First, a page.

The greatest thing a father can do for his children is to respect the woman that gave birth to his children. It is because of her that you have the greatest treasures in your life. You may have moved on, but your children have not. If you can’t be her soulmate, then at least be thoughtful. Whom your children love should always be someone that you acknowledge with kindness. Your children notice everything and will follow your example.
Beauty is not who you are on the outside, it is the wisdom and time you gave away to save another struggling soul like you.
To be the father of growing daughters is to understand something of what Yeats evokes with his imperishable phrase 'terrible beauty.' Nothing can make one so happily exhilarated or so frightened: it's a solid lesson in the limitations of self to realize that your heart is running around inside someone else's body. It also makes me quite astonishingly calm at the thought of death: I know whom I would die to protect and I also understand that nobody but a lugubrious serf can possibly wish for a father who never goes away.
Happy Fathers Day To all the loving , caring, supportive, protective, responsible fathers out there. May God give more years to see your children flourish. May he give you enough strength, wisdom and more money to raise your family.
I believe that what we become depends on what our fathers teach us at odd moments, when they aren't trying to teach us. We are formed by little scraps of wisdom.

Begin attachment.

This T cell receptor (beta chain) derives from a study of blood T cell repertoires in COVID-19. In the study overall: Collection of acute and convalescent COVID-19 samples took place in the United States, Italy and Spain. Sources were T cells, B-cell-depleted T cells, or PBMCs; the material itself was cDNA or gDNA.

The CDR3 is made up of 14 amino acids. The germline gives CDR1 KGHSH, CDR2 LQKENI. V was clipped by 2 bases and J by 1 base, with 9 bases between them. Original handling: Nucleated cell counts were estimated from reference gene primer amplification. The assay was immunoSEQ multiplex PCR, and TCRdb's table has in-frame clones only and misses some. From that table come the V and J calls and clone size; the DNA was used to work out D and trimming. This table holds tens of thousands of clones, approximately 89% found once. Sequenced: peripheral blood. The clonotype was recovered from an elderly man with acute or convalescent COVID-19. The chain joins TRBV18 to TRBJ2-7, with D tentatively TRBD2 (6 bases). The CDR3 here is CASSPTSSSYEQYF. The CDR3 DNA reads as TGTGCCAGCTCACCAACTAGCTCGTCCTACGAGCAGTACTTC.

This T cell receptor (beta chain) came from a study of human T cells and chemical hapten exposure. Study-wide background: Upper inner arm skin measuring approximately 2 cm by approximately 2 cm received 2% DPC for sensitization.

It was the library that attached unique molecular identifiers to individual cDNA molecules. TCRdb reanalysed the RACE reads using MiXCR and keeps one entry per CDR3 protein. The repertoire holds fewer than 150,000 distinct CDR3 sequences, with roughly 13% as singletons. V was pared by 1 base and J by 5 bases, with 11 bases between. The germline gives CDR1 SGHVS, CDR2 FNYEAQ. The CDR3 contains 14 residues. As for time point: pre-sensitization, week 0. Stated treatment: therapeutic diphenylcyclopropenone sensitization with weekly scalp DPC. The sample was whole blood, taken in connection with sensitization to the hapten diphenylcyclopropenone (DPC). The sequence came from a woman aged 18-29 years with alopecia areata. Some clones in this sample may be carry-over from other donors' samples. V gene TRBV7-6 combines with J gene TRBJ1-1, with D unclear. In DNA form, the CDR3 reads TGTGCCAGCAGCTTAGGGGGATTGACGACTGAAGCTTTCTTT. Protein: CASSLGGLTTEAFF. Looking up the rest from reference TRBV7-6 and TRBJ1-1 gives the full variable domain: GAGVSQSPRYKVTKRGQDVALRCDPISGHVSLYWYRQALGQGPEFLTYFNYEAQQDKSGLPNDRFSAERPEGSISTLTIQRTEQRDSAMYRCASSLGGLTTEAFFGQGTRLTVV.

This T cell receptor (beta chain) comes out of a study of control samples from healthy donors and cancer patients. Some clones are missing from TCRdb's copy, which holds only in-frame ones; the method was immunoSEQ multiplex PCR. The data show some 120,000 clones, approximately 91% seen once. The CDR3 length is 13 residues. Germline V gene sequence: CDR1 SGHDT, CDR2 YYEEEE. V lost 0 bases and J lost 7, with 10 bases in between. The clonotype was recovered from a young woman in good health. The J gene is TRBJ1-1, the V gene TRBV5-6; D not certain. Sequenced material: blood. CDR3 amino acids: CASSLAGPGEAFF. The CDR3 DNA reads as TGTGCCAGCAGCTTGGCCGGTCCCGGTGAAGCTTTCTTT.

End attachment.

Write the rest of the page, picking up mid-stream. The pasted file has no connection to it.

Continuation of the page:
Papa was a man with silver eyes, not dead ones. Papa was an accordion! But his bellows were all empty. Nothing went in and nothing came out.
I lost my father this past year, and the word feels right because I keep looking for him. As if he were misplaced. As if he could just turn up, like a sock or a set of keys.
You never would get through to the end of being a father, no matter where you stored your mind or how many steps in the series you followed. Not even if you died. Alive or dead a thousand miles distant, you were always going to be on the hook for work that was neither a procedure nor a series of steps but, rather, something that demanded your full, constant attention without necessarily calling you to do, perform, or say anything at all.
Many writers, especially male ones, have told us that it is the decease of the father which opens the prospect of one's own end, and affords an unobstructed view of the undug but awaiting grave that says 'you're next.' Unfilial as this may seem, that was not at all so in my own case. It was only when I watched Alexander [my own son] being born that I knew at once that my own funeral director had very suddenly, but quite unmistakably, stepped onto the stage. I was surprised by how calmly I took this, but also by how reluctant I was to mention it to my male contemporaries.